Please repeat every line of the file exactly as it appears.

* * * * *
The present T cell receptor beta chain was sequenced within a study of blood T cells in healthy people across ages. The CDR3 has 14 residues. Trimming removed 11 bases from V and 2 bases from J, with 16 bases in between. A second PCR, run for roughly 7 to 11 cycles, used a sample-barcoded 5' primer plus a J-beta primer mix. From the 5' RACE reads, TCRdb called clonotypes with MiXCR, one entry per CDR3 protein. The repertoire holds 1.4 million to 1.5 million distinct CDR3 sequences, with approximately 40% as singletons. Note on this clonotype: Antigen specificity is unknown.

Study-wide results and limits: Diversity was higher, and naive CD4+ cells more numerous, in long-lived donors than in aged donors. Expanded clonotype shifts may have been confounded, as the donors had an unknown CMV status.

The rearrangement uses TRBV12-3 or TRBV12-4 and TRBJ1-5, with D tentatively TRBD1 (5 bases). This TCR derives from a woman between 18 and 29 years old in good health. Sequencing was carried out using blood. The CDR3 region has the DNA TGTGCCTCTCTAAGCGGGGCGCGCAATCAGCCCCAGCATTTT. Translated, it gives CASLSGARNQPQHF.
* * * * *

The present T cell receptor beta chain was sequenced within a study of blood T cells in healthy people across ages. The CDR3 has 14 residues. Trimming removed 11 bases from V and 2 bases from J, with 16 bases in between. A second PCR, run for roughly 7 to 11 cycles, used a sample-barcoded 5' primer plus a J-beta primer mix. From the 5' RACE reads, TCRdb called clonotypes with MiXCR, one entry per CDR3 protein. The repertoire holds 1.4 million to 1.5 million distinct CDR3 sequences, with approximately 40% as singletons. Note on this clonotype: Antigen specificity is unknown.

Study-wide results and limits: Diversity was higher, and naive CD4+ cells more numerous, in long-lived donors than in aged donors. Expanded clonotype shifts may have been confounded, as the donors had an unknown CMV status.

The rearrangement uses TRBV12-3 or TRBV12-4 and TRBJ1-5, with D tentatively TRBD1 (5 bases). This TCR derives from a woman between 18 and 29 years old in good health. Sequencing was carried out using blood. The CDR3 region has the DNA TGTGCCTCTCTAAGCGGGGCGCGCAATCAGCCCCAGCATTTT. Translated, it gives CASLSGARNQPQHF.